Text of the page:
The primary focus of the Henkelman group is the development of simulation methodology to study kinetic processes at the atomic scale. We are interested in surface growth, diffusion in solids, and reactions at surfaces. For chemical reactions, electronic structure methods are used to model atomic interactions. Although accurate, these calculations are expensive, so we are also interested in systems for which there exist or for which we can develop empirical potentials. This allows for the study of much larger systems and it opens the possibility to develop methods that would be too costly otherwise. Using these computational methods, we strive to understand the dynamics of chemical systems over experimental time scales.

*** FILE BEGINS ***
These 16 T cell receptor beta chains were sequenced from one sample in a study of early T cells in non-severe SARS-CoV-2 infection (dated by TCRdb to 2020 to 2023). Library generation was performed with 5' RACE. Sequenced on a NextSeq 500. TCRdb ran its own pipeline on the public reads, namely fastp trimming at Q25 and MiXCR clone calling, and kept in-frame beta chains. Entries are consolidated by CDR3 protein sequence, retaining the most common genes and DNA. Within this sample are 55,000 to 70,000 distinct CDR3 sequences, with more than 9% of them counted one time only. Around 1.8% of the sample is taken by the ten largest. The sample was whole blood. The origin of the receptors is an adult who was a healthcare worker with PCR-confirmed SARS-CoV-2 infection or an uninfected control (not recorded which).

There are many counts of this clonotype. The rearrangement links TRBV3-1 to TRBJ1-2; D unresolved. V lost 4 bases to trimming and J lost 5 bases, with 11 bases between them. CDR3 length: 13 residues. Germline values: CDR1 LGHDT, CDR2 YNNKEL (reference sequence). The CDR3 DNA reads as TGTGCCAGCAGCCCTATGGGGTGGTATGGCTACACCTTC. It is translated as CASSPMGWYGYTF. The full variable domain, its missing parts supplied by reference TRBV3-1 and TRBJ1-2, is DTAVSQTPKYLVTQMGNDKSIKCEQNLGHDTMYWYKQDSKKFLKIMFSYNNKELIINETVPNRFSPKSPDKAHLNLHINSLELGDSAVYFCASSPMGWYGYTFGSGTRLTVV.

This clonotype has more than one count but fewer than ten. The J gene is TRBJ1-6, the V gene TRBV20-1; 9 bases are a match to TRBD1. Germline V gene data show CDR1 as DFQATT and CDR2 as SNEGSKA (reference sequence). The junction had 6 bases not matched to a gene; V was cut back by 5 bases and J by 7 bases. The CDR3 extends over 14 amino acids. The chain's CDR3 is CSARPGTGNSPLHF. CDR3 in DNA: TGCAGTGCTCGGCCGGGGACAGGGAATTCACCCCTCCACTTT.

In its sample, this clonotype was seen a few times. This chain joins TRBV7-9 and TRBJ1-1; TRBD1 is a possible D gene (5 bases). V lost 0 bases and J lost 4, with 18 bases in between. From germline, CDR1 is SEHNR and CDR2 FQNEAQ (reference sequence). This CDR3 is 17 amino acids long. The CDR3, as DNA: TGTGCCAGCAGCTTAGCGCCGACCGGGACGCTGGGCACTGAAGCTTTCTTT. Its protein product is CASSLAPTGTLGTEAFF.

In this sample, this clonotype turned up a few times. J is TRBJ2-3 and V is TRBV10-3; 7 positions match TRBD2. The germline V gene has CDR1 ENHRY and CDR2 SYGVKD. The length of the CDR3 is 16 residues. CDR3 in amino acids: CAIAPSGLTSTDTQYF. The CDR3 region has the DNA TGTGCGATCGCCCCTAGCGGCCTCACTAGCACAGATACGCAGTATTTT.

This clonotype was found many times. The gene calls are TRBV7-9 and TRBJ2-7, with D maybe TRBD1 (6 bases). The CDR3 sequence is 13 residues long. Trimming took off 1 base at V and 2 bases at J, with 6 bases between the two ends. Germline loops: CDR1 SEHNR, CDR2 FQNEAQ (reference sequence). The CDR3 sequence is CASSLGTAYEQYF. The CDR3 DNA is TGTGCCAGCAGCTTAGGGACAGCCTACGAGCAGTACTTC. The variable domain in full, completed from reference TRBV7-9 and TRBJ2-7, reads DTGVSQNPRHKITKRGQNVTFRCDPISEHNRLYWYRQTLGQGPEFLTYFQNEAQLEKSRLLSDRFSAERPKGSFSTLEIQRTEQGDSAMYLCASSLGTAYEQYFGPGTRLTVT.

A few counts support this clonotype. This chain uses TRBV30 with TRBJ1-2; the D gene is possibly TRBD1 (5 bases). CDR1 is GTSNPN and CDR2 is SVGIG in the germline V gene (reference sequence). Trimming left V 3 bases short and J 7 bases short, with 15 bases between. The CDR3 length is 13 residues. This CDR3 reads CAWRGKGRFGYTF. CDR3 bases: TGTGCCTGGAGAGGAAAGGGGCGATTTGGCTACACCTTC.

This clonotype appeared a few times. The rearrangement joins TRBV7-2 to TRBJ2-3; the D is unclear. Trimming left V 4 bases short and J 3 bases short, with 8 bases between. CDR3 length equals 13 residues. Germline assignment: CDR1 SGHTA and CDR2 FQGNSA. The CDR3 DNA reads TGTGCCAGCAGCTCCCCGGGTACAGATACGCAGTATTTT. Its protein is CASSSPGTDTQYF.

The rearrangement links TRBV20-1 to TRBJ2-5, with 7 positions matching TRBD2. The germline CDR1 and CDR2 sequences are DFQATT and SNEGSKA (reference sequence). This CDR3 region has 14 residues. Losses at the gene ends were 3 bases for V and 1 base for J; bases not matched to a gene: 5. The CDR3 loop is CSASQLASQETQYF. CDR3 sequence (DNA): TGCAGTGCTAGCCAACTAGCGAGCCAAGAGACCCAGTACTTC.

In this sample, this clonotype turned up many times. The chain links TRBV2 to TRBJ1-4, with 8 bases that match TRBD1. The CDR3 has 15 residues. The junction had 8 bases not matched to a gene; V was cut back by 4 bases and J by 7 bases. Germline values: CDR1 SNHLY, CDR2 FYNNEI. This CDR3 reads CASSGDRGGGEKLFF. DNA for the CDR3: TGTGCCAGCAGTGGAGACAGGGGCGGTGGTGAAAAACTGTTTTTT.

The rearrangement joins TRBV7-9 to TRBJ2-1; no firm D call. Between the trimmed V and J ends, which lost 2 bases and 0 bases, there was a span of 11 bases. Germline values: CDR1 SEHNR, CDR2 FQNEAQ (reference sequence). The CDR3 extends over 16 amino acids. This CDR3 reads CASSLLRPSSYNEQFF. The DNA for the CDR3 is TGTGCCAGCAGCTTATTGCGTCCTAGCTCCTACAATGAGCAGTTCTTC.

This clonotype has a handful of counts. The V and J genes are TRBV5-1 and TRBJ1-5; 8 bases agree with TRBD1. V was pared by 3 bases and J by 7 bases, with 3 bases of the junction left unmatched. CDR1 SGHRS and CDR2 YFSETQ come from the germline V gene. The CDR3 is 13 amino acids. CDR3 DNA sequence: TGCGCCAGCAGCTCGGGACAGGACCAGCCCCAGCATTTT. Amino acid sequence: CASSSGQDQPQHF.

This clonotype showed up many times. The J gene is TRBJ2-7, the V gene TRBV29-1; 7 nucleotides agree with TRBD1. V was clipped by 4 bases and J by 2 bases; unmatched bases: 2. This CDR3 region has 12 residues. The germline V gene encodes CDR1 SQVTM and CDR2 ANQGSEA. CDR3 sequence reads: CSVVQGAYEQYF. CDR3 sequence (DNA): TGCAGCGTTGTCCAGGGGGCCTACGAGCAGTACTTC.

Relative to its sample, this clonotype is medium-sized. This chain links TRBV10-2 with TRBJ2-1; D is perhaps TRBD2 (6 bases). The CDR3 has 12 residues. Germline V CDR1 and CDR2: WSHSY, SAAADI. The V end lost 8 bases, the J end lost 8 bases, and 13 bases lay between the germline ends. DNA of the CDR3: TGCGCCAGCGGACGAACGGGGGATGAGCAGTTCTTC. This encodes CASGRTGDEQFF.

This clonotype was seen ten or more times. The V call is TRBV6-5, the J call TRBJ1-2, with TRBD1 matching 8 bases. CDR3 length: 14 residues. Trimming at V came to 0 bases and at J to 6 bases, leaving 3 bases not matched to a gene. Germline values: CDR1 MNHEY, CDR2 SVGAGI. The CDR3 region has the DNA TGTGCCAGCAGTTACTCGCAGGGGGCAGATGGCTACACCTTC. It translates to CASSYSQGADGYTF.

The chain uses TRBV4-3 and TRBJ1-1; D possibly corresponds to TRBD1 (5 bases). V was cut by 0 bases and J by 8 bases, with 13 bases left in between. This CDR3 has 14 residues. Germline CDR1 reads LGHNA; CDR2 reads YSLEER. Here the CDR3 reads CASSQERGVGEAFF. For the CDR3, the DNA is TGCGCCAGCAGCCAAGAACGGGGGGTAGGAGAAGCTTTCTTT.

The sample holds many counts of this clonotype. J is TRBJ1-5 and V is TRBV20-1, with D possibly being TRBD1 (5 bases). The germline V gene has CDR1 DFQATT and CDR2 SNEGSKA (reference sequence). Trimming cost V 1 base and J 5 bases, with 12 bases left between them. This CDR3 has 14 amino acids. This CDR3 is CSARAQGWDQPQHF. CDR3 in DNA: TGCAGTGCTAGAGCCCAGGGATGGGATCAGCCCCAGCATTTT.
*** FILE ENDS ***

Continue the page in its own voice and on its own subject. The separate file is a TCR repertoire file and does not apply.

An example of what we are trying to understand is catalysis at nanoparticles. Properties of metal particles can change dramatically in the
nanoscale. Recent experiments have shown that unreactive metals can become catalytically active as nanoparticles. This provides an opportunity
for theorists to explain why metal particles are so active, and ultimately to help design new and better catalysts.